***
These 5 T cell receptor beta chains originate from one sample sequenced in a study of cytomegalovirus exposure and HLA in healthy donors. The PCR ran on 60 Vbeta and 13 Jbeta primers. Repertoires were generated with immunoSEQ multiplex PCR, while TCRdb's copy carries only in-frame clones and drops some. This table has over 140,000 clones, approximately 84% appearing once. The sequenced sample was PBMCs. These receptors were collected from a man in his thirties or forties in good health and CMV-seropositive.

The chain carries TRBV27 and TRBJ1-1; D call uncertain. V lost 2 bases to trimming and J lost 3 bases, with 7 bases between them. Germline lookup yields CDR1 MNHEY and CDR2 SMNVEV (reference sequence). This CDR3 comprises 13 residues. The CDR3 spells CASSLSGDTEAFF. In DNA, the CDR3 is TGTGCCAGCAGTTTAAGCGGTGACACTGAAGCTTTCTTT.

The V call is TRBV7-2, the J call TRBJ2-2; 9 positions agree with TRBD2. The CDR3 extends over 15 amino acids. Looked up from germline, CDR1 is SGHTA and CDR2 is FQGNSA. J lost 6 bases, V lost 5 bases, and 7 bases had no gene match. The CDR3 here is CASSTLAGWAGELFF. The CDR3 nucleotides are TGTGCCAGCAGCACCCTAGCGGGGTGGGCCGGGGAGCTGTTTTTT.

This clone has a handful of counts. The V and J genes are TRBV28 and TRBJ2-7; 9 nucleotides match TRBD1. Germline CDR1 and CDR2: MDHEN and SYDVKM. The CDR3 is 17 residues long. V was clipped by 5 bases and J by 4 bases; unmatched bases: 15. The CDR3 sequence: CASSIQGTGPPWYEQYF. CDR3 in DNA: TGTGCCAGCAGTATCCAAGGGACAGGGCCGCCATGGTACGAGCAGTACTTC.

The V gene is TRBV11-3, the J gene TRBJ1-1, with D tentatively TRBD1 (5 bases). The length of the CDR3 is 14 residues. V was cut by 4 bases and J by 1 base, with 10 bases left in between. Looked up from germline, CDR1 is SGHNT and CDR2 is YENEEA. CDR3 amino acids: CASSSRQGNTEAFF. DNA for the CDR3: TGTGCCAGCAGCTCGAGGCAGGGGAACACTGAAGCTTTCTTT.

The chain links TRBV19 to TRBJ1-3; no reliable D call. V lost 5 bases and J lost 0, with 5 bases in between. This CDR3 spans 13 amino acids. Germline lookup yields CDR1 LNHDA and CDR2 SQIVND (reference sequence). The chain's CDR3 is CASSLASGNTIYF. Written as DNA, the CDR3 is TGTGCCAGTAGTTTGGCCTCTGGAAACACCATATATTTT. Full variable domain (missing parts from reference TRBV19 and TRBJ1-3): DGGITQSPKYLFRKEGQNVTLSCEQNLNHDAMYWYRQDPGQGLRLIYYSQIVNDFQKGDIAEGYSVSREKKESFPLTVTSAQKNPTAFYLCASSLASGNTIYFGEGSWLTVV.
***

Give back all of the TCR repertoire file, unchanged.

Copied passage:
These 5 T cell receptor beta chains originate from one sample sequenced in a study of cytomegalovirus exposure and HLA in healthy donors. The PCR ran on 60 Vbeta and 13 Jbeta primers. Repertoires were generated with immunoSEQ multiplex PCR, while TCRdb's copy carries only in-frame clones and drops some. This table has over 140,000 clones, approximately 84% appearing once. The sequenced sample was PBMCs. These receptors were collected from a man in his thirties or forties in good health and CMV-seropositive.

The chain carries TRBV27 and TRBJ1-1; D call uncertain. V lost 2 bases to trimming and J lost 3 bases, with 7 bases between them. Germline lookup yields CDR1 MNHEY and CDR2 SMNVEV (reference sequence). This CDR3 comprises 13 residues. The CDR3 spells CASSLSGDTEAFF. In DNA, the CDR3 is TGTGCCAGCAGTTTAAGCGGTGACACTGAAGCTTTCTTT.

The V call is TRBV7-2, the J call TRBJ2-2; 9 positions agree with TRBD2. The CDR3 extends over 15 amino acids. Looked up from germline, CDR1 is SGHTA and CDR2 is FQGNSA. J lost 6 bases, V lost 5 bases, and 7 bases had no gene match. The CDR3 here is CASSTLAGWAGELFF. The CDR3 nucleotides are TGTGCCAGCAGCACCCTAGCGGGGTGGGCCGGGGAGCTGTTTTTT.

This clone has a handful of counts. The V and J genes are TRBV28 and TRBJ2-7; 9 nucleotides match TRBD1. Germline CDR1 and CDR2: MDHEN and SYDVKM. The CDR3 is 17 residues long. V was clipped by 5 bases and J by 4 bases; unmatched bases: 15. The CDR3 sequence: CASSIQGTGPPWYEQYF. CDR3 in DNA: TGTGCCAGCAGTATCCAAGGGACAGGGCCGCCATGGTACGAGCAGTACTTC.

The V gene is TRBV11-3, the J gene TRBJ1-1, with D tentatively TRBD1 (5 bases). The length of the CDR3 is 14 residues. V was cut by 4 bases and J by 1 base, with 10 bases left in between. Looked up from germline, CDR1 is SGHNT and CDR2 is YENEEA. CDR3 amino acids: CASSSRQGNTEAFF. DNA for the CDR3: TGTGCCAGCAGCTCGAGGCAGGGGAACACTGAAGCTTTCTTT.

The chain links TRBV19 to TRBJ1-3; no reliable D call. V lost 5 bases and J lost 0, with 5 bases in between. This CDR3 spans 13 amino acids. Germline lookup yields CDR1 LNHDA and CDR2 SQIVND (reference sequence). The chain's CDR3 is CASSLASGNTIYF. Written as DNA, the CDR3 is TGTGCCAGTAGTTTGGCCTCTGGAAACACCATATATTTT. Full variable domain (missing parts from reference TRBV19 and TRBJ1-3): DGGITQSPKYLFRKEGQNVTLSCEQNLNHDAMYWYRQDPGQGLRLIYYSQIVNDFQKGDIAEGYSVSREKKESFPLTVTSAQKNPTAFYLCASSLASGNTIYFGEGSWLTVV.